A Journey of Reconciliation
Founded in 1693, the College of William & Mary is well known as an intellectual and cultural center in Virginia. The College is more than just a place of education, however. It has also been an important political and social force for the past 300 years, both reflecting and giving shape to ideas of freedom, slavery, race, equality, and citizenship in Virginia and the nation. While William & Mary’s role in the nation’s founding has been widely studied, it has only been recently that scholars have begun asking questions of the College’s role in perpetuating slavery and racial discrimination.
In 2009, after student and faculty resolutions calling for a full investigation of the College’s past, the Board of Visitors acknowledged that the College had “owned and exploited slave labor from its founding to the Civil War; and that it had failed to take a stand against segregation during the Jim Crow Era.” As a result, the Board offered its support for the establishment of The Lemon Project: A Journey of Reconciliation. The Project is named for Lemon, a man who was once enslaved by the College of William & Mary. We cannot know the full dimensions of Lemon’s life or his relationship with the College. In many ways, Lemon stands in the place of the known and unknown African Americans who helped to build, maintain, and move the College forward.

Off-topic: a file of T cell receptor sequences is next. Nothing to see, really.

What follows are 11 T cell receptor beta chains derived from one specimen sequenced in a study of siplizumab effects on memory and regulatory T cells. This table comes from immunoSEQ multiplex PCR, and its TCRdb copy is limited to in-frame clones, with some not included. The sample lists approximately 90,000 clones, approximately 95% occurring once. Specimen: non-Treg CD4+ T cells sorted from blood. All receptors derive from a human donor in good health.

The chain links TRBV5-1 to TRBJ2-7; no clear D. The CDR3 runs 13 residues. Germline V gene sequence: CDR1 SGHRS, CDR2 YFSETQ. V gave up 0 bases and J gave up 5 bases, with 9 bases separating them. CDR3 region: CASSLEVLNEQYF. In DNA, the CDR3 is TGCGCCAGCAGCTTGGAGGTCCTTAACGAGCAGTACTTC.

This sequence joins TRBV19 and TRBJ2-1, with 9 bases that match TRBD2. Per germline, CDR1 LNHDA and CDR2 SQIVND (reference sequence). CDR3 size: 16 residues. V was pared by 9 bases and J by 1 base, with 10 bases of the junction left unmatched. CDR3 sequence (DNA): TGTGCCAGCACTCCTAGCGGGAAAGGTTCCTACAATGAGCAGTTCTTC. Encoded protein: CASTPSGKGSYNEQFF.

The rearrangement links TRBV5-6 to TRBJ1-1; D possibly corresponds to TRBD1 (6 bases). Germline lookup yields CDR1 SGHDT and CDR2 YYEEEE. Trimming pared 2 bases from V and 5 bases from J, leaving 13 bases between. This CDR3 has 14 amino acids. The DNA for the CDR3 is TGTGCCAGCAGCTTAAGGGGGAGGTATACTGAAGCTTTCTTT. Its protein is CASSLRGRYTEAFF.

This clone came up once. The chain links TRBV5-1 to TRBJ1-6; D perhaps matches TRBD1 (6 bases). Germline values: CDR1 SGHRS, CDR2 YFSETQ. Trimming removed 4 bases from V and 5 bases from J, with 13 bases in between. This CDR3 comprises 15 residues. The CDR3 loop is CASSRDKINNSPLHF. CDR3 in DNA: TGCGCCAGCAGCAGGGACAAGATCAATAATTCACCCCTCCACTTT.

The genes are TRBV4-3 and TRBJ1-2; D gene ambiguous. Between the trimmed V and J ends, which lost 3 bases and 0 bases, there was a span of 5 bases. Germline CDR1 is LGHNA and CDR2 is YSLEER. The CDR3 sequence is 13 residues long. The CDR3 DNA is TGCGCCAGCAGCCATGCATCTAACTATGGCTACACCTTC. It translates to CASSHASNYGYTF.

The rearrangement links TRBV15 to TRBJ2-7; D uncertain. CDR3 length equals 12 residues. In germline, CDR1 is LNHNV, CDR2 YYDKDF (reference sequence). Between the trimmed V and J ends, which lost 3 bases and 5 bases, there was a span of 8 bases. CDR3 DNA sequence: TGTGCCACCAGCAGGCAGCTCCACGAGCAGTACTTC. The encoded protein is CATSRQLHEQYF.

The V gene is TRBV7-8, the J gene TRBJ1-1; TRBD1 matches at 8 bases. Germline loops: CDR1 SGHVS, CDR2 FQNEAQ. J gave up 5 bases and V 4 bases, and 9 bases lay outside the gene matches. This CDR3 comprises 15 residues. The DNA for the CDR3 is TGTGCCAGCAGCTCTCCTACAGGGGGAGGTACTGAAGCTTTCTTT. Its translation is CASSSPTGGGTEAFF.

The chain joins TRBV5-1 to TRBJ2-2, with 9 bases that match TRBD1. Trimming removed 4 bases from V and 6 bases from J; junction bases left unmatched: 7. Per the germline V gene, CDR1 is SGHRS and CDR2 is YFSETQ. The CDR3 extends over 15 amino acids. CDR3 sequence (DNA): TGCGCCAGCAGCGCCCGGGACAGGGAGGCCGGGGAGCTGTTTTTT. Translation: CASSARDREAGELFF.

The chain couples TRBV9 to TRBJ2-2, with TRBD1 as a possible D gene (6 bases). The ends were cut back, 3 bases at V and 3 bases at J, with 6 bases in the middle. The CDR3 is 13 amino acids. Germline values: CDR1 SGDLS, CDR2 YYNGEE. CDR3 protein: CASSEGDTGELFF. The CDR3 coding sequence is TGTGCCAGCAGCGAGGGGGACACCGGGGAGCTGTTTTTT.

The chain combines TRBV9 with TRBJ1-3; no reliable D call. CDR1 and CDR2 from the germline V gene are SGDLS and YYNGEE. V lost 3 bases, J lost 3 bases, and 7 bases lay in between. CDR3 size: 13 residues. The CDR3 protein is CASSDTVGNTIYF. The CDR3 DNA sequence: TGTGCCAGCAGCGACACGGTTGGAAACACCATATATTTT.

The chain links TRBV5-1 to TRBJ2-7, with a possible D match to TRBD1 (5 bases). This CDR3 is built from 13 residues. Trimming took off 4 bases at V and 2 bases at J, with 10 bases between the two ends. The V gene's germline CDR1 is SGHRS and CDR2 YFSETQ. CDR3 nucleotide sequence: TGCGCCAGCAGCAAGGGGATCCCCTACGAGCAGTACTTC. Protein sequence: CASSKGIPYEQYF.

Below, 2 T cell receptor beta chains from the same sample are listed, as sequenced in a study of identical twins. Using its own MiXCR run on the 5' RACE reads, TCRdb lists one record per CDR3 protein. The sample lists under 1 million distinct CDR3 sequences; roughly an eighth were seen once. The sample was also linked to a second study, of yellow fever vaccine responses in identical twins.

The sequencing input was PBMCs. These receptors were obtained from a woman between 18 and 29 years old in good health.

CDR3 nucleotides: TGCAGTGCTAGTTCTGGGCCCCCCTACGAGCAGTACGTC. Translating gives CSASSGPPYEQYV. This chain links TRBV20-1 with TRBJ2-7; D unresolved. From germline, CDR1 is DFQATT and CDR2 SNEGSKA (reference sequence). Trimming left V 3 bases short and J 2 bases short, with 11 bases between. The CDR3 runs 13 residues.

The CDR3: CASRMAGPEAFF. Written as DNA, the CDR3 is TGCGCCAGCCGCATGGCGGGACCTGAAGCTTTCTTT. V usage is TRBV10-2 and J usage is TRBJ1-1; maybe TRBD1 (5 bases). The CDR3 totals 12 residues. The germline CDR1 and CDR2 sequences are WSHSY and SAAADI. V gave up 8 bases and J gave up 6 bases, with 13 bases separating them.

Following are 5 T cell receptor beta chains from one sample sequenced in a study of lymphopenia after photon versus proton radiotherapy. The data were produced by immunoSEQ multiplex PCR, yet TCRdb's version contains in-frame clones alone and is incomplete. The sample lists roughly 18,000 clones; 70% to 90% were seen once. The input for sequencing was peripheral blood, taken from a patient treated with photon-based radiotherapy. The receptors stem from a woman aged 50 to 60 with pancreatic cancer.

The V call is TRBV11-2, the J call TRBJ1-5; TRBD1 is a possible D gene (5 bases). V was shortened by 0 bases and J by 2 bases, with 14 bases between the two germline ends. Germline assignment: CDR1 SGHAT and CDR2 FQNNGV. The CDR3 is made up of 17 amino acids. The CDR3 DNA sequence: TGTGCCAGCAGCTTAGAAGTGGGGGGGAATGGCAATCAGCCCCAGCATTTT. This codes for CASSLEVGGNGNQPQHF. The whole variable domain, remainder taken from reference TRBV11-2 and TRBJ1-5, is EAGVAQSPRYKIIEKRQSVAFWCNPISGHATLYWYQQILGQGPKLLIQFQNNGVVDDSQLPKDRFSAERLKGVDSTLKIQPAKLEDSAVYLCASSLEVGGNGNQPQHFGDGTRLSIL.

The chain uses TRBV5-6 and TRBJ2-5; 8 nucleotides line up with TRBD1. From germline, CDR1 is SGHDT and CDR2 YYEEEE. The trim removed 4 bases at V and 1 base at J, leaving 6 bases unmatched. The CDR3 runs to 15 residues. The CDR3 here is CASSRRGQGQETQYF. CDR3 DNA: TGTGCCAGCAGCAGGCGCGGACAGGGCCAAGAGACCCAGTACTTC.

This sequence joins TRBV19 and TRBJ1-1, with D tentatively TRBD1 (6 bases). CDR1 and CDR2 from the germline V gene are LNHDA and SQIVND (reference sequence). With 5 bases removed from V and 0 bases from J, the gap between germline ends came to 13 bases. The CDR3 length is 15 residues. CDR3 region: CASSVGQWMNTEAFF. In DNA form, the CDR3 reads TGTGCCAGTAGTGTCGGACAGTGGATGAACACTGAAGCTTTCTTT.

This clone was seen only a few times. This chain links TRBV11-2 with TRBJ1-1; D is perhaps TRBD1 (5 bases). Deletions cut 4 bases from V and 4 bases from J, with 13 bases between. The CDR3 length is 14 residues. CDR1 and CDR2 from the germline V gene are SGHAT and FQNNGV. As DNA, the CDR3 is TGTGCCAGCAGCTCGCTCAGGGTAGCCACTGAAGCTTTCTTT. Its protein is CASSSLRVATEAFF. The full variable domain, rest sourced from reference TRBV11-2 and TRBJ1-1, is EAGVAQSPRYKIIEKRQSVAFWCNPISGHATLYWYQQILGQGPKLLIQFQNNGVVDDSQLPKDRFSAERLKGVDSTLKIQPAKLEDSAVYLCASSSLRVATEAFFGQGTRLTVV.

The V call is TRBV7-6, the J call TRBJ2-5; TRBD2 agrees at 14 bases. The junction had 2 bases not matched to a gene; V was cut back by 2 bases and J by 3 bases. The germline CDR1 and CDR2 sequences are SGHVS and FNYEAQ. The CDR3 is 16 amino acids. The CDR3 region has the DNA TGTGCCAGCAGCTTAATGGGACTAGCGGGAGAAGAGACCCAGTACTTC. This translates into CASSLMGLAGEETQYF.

The Lemon Project is a multifaceted and dynamic attempt to rectify wrongs perpetrated against African Americans by the College through action or inaction. An ongoing endeavor, this program will focus on contributing to and encouraging scholarship on the 300-year relationship between African Americans and the College, and building bridges between the College and Williamsburg and Greater Tidewater area.
The Lemon Project is generously funded by the Office of the Provost at the College of William & Mary.